A good question to ask when comparing and contrasting the philosophical methods under discussion is what does it mean to be “rigorous” when doing philosophy and/or theology? Both the analytic and continental philosopher would most likely suggest different definitions. The analytic philosopher would consider “rigor” to be associated with breaking down terms to precise definitions before analyzing a specific concept, the utilization of symbolic logic, and to present well formed premises leading to a sound conclusion. The continental philosopher would suggest that it is quite sensible to make an argument in this manner, but such a definition of rigor would ultimately be superficial. Precise definitions, symbolic logic, and syllogisms resulting in sound conclusions would most likely ignore a whole host of relevant information that would have significant influence on the argument being discussed. The continental philosopher would argue that “rigor” not only includes reasoning that is logically coherent, but also requires contextual historical examination of the argument under consideration. For example, when confronting Cartesian substance dualism within the context of the mind/body problem, it may be a misstep to approach the topic as an ahistorical proposal employed to solve a philosophical riddle. To only examine the premises of the argument misses the forest for the trees; rather, the issue would have to be placed within its proper historical context in order to understand what Descartes was attempting to accomplish with such a formulation. Motivated to develop a mechanistic metaphysics, Descartes fashioned a disenchanted cosmos and divided the human person into two distinct substances – the material and the mental or the body and the soul – with the mind commandeering the body for purposes of rationalism. This is where we get the idea of a “ghost in the machine.” Moreover, it could be suggested that Cartesian methodological doubt should also be considered when dealing with the mind/body problem as understood within the modern Enlightenment tradition of thought. So understood, the continental philosopher would suggest that there is much more “rigorous analysis” that needs to be done before even addressing the problem of Cartesian substance dualism as a proposed solution to the mind/body problem. What may be obscure for the analytic philosopher is the mark of clarity for the continental philosopher.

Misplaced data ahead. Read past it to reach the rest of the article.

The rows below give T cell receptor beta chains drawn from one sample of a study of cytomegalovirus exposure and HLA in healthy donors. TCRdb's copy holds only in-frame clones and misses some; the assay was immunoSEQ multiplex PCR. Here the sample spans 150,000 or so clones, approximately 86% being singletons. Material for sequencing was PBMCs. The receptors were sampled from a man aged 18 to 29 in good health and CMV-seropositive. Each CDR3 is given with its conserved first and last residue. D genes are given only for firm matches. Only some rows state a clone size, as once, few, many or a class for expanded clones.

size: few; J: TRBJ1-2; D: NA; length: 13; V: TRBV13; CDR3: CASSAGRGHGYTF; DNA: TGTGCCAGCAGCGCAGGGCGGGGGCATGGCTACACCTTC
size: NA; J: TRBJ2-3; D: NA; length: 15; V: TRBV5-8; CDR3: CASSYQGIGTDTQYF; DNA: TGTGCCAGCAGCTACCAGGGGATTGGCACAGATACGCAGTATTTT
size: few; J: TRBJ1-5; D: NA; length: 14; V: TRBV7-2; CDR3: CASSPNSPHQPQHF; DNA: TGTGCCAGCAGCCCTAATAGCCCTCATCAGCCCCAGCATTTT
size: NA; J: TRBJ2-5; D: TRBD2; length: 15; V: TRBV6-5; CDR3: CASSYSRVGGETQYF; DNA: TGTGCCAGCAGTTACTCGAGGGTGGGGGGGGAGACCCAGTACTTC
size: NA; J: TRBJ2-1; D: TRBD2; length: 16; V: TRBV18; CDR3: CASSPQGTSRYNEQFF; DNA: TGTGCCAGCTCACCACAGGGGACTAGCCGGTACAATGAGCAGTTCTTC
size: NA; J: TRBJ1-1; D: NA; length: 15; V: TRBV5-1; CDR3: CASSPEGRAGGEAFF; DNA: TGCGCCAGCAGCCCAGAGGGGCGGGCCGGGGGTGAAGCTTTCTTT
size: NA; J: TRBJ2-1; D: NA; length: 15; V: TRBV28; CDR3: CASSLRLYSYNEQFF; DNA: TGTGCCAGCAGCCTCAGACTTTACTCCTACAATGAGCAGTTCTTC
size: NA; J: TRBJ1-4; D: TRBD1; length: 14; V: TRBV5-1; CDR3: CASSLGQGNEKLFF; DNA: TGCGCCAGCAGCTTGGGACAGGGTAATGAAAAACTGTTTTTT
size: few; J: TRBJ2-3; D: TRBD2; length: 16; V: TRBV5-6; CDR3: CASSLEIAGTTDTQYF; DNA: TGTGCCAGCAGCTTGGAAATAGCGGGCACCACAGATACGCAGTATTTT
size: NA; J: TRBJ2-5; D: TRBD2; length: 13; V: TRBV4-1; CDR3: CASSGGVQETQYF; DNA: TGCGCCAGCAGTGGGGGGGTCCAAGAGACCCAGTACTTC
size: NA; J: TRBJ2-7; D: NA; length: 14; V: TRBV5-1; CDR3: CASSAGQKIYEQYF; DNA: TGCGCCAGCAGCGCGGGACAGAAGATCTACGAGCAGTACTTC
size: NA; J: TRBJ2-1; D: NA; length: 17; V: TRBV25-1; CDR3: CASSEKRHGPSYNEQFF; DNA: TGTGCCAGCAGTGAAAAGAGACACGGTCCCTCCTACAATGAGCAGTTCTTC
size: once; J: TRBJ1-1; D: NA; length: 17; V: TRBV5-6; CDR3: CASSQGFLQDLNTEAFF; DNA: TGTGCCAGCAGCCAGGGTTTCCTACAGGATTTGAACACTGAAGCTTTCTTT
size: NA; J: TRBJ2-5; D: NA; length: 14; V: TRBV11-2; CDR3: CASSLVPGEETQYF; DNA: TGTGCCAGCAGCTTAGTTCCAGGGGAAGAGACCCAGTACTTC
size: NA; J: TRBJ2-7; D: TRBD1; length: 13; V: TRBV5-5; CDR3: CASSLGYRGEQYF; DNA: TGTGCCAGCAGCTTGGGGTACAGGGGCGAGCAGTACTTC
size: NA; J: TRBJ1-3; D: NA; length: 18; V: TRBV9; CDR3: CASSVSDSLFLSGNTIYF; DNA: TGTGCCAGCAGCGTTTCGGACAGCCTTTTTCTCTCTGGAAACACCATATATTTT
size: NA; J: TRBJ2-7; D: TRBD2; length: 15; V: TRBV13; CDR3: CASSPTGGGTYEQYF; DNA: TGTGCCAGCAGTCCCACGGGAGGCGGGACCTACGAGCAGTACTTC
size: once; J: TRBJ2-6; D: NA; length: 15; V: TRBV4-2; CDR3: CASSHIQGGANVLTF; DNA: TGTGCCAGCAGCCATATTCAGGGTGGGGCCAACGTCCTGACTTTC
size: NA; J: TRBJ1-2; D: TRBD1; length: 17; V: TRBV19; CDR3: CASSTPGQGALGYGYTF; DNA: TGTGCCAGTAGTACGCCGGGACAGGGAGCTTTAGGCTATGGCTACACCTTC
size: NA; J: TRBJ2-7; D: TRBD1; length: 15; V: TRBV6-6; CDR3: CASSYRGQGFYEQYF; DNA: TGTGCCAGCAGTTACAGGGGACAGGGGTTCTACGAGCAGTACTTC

The analytic philosopher could argue against the hermeneutical meticulousness of the continental methodology by stating that what was just suggested as an appropriate consideration of “rigorous analysis” was actually an exercise in the history of philosophy, and not philosophy proper. The historical context of the mind/body problem as the modern philosophers handed it down may be interesting at some level, but it is not that important when attempting to solve the mind/body problem it has been received.

As you can see, the discussion can go back and forth about what it means to be rigorous, while methodological convictions become ever more entrenched within a preferred perspective.

No matter your preference in this discussion, philosophy cannot be reduced to a method of argumentation. Indeed, to be logically precise is a worthy virtue to practice, but logical coherence should not be mistaken for doing good philosophy. A philosophical worldview and its various components may be perfectly logical while simultaneously absurd. One view I have in mind is that of eliminativism. If metaphysical naturalism and epistemological scientism are correct, eliminativism as a suggested philosophy of mind is a logical extension of these two foundational proposals. However, eliminativism, in my view, reduces itself to absurdity although perfectly logical within the context of naturalism and scientism.

Philosophy, properly understood, is a way of life and not a set of problems to be solved.